The Pentagon stumped and unsure about how to address white nationalism and other forms of extremism in its ranks, announced plans for military-wide stand-downs that will pause regular activity at some point in the next 60 days to tackle the issue.

The decision to hold a stand-down was made by Lloyd Austin, who made history by becoming the first Black secretary of Defense after a long career rising in the Army’s ranks. In his confirmation hearing, Austin underscored the need to rid the military of “racists and extremists.”

Austin ordered the stand-down after a meeting with the U.S. military branch leaders, who are under pressure to show progress in combating extremism after current and former military servicemembers were found to have participated in the siege of the U.S. Capitol on January 6, 2021.

Defense Secretary Lloyd Austin gives an elbow bump to Army Gen. Mark Milley, chairman of the Joint Chiefs of Staff, upon his arrival at the Pentagon, Jan. 22, 2021. With them is Acting Defense Secretary David Norquist. Austin was sworn in as the 28th defense secretary shortly afterward. (Caitlin M. Kenney/Stars and Stripes)

Pentagon Press Secretary John F. Kirby was quick to say that “the vast majority of men and women who serve in uniform and the military are doing so with honor, integrity, and character, and do not espouse the sorts of beliefs that lead to the kind of conduct that can be so detrimental to good order and discipline and in fact is criminal.”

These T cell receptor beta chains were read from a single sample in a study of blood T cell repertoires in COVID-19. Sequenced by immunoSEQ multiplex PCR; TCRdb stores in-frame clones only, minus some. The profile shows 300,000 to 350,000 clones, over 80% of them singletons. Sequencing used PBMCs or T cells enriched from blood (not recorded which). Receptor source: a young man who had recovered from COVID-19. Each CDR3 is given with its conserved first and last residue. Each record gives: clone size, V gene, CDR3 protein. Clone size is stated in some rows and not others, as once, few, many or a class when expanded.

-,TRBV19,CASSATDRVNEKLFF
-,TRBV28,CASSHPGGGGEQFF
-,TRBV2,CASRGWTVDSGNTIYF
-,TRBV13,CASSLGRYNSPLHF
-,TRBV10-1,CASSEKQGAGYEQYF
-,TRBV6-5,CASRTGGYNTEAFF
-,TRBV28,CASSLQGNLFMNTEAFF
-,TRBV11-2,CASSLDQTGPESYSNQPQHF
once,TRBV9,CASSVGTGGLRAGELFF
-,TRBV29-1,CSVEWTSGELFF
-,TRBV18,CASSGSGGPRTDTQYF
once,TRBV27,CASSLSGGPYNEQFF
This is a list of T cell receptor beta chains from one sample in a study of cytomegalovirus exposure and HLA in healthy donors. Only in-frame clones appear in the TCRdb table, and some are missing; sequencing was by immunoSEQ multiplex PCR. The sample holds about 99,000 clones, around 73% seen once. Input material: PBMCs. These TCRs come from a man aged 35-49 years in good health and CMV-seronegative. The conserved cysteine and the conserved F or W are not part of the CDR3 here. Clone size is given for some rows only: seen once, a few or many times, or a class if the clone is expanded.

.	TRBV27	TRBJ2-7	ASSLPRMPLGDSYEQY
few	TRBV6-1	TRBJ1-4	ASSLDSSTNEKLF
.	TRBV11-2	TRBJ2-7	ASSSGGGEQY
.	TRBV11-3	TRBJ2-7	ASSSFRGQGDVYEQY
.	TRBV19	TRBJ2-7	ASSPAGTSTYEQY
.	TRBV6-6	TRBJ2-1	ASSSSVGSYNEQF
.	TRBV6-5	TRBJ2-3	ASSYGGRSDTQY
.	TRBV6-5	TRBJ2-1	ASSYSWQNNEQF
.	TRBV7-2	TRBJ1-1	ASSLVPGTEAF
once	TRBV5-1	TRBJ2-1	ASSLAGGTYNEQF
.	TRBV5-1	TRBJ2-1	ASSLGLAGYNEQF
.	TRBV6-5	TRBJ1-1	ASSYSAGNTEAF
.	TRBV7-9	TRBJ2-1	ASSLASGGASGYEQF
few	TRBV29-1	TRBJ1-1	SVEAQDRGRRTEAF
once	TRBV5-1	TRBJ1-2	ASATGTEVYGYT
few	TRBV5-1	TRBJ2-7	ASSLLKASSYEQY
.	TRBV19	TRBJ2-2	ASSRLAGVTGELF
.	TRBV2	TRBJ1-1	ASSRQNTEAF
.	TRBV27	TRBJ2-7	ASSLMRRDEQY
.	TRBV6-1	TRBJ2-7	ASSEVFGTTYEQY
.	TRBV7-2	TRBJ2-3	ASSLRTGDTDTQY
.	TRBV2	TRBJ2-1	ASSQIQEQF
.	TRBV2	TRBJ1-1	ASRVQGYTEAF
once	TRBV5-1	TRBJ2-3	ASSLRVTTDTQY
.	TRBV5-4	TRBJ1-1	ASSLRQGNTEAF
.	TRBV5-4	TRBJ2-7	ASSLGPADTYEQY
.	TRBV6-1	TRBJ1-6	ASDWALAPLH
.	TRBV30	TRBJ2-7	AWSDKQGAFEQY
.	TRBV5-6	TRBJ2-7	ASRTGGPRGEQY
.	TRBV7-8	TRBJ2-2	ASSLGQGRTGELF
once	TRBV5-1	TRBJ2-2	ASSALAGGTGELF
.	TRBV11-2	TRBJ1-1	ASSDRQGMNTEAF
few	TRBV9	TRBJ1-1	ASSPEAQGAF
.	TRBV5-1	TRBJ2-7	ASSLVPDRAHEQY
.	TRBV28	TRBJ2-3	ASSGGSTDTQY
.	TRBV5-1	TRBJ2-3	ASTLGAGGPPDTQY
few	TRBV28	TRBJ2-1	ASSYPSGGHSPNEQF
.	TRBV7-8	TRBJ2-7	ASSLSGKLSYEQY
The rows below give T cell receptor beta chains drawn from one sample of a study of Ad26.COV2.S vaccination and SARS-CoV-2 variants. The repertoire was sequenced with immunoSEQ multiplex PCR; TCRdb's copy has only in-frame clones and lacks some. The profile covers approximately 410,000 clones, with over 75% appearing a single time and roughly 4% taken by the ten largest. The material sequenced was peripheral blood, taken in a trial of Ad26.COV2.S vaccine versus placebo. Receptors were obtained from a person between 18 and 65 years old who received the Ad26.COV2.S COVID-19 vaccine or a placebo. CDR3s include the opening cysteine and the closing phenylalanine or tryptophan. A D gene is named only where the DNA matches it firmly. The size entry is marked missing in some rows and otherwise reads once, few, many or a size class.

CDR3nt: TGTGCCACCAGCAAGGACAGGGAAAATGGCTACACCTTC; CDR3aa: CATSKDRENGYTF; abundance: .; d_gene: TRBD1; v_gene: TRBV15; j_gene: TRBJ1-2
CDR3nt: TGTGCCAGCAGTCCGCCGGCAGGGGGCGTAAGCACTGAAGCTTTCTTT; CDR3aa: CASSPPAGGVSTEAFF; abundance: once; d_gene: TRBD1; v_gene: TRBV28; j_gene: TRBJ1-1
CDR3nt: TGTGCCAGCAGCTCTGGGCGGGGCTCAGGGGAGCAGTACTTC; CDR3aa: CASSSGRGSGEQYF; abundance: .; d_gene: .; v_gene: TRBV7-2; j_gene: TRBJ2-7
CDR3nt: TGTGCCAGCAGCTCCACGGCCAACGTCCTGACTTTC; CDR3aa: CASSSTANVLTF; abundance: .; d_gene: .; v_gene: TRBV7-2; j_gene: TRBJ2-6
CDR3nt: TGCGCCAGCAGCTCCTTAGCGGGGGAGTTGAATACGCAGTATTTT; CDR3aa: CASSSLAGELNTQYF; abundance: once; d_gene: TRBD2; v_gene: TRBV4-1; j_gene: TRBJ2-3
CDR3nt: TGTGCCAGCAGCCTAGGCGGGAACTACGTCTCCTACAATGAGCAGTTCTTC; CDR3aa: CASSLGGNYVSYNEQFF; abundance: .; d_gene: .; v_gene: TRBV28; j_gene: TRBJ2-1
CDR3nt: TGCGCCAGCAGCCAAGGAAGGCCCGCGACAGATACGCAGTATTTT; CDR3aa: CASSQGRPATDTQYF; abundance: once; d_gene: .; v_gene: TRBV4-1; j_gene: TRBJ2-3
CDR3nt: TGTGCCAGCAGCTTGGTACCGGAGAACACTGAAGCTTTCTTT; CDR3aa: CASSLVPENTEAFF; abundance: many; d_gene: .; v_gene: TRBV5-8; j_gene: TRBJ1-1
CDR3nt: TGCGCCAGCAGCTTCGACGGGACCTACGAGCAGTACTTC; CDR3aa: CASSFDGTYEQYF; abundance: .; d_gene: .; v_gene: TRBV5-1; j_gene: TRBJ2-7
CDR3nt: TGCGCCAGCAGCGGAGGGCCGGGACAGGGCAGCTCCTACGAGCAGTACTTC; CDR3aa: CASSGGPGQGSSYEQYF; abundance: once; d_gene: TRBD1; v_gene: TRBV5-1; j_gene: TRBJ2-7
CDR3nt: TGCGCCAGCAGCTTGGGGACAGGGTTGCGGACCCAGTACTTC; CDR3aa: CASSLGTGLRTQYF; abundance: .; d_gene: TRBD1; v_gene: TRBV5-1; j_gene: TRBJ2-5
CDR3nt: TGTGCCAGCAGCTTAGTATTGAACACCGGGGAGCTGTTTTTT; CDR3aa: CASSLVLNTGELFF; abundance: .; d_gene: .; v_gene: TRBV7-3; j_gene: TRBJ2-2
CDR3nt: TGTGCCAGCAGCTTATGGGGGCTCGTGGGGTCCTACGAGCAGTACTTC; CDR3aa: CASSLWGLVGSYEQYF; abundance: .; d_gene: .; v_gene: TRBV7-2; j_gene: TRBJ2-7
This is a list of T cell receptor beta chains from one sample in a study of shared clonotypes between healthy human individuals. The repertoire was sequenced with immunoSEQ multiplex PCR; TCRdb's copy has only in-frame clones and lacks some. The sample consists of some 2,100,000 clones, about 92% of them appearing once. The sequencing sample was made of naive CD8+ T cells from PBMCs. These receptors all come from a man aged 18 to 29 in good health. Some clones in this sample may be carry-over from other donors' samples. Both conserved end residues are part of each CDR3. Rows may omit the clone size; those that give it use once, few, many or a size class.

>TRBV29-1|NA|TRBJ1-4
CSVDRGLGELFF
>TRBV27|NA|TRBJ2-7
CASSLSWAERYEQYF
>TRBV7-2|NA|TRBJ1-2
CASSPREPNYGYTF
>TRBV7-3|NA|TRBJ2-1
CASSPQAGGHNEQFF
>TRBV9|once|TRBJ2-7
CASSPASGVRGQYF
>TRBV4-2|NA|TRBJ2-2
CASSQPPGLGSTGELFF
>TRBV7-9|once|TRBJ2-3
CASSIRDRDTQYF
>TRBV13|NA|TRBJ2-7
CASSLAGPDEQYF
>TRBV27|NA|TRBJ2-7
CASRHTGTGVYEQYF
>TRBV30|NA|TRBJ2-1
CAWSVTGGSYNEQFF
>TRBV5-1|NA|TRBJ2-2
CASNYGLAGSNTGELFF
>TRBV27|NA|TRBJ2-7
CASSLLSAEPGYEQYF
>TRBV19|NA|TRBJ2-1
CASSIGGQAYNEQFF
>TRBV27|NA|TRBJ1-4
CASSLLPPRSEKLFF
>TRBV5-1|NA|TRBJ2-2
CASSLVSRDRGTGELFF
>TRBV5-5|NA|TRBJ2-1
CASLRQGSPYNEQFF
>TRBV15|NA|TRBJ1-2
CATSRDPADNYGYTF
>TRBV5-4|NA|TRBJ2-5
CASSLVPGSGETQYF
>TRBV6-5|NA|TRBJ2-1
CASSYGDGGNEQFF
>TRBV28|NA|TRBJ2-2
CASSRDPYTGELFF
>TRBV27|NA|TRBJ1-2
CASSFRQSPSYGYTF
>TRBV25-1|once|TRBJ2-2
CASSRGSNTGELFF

There is a DOD Instruction aimed at this very problem — DODI 1325.06: “Handling Dissident and Protest Activities Among Members of the Armed Forces.”

Kirby said that the DOD Instruction expressly prohibits military personnel from actively advocating for and participating in supremacist, extremist, or criminal gang doctrine, ideology, or causes.

There are three specific requirements for the stand-down which must be addressed:

  • Discuss the importance of the Oath of Office and the responsibilities soldiers assume upon taking it
  • Personnel understands permissible and forbidden behaviors and speech in the contact of their rights, responsibilities, and limitations in accordance with the Uniform Code of Military Justice, the Hatch Act, and other laws and policies applicable to soldiers and Army Civilians
  • All personnel are able to recognize and report indicators of extremism

This must be completed by March 30, 2021.